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UK JEWISH SCHOOL RISKS CLOSURE FOR REFUSAL TO TEACH LGBT ISSUES

While noting the children are 'confident in thinking for themselves', refusal to introduce LGBT issues raises concern they are not receiving 'the best' education.

LONDON – An all-girls Ultra-Orthodox (haredi) school in London risks closure after failing a third inspection in the space of just over a year by the Office of Standards in Education, Children’s Services and Skills (commonly referred to as Ofsted).

These failures stem in large part from the school’s refusal to teach about a range of LGBT-related issues including homosexuality and gender reassignment.

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Vishnitz Girls School, located in the east London borough of Hackney, teaches girls aged three to eight. Most pupils speak Yiddish as their primary language; they are taught in a combination of Yiddish and English, with a 50/50 split between Jewish and secular studies.

According to an Ofsted report on the school, teaching there contravenes the law as set out in the Equality Act 2010, which makes it mandatory for British schools to educate on a range of “protracted characteristics,” including age, disability, race, sex and sexual orientation.

While the report acknowledges that the school’s “[l]eaders and proprietors recognize the requirement to teach about the protected characteristics,” it notes that the leaders simultaneously “acknowledge that they do not teach pupils about all the protected characteristics, particularly those relating to gender reassignment and sexual orientation.”

In summary, “This means that pupils have a limited understanding of the different lifestyles and partnerships that individuals may choose in present-day society.”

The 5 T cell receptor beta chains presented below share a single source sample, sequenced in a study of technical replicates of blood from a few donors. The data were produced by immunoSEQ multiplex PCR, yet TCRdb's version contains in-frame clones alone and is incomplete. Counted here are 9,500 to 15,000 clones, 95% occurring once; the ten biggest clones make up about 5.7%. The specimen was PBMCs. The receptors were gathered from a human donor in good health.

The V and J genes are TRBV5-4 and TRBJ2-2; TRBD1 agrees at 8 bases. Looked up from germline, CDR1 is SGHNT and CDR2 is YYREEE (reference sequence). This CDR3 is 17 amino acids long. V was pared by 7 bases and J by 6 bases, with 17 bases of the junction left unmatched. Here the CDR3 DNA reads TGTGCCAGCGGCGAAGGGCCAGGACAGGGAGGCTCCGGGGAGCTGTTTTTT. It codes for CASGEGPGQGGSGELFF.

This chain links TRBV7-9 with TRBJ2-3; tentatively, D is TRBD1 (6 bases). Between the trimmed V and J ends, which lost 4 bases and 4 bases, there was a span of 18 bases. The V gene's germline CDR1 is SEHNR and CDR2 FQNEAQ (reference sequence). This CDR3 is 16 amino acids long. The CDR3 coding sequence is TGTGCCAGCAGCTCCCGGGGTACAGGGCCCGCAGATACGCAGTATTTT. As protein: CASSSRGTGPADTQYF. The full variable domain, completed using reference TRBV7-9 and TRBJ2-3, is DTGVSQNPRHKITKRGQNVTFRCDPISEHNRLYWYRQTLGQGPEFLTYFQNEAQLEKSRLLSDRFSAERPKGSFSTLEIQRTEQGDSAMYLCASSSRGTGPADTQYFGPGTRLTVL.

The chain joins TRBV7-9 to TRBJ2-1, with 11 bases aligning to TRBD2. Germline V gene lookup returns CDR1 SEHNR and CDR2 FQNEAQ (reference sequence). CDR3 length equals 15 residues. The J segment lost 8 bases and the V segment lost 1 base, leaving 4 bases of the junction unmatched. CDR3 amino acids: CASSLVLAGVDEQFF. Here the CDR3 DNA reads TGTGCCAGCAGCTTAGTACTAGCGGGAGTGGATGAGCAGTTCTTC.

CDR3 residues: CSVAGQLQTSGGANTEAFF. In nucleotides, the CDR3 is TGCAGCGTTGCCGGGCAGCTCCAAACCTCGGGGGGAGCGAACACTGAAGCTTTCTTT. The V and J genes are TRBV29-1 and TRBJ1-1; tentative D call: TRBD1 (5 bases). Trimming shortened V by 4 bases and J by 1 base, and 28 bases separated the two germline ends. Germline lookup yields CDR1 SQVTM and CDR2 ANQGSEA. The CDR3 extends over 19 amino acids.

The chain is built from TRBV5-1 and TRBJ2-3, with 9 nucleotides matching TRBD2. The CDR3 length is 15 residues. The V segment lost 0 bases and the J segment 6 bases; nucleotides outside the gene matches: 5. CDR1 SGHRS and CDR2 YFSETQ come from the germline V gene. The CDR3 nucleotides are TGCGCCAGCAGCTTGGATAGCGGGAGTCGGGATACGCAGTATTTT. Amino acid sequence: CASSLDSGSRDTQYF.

In other areas, however, the school received praise, with Ofsted noting that pupils “are well motivated, have positive attitudes to learning and are confident in thinking for themselves.”

Vishnitz Girls School is one of seven faith schools that failed an Ofsted inspection in the space of a few weeks.

Although faith schools in the UK are not required to follow the national curriculum laid out for state schools, it is mandatory for them to follow standards for sex education issued by both the Department for Education and Ofsted.

An Ofsted representative said the standards “actively promote fundamental British values such as democracy, the rule of law, individual liberty and respect, and tolerance of those with different faiths and beliefs.”

The representative continued that “Children living in England deserve the best. The law expects schools to demonstrate that they are encouraging pupils to take a respectful and tolerant stance toward those who hold values different from their own. Ofsted acts robustly and impartially to ensure children in England receive a good education.”

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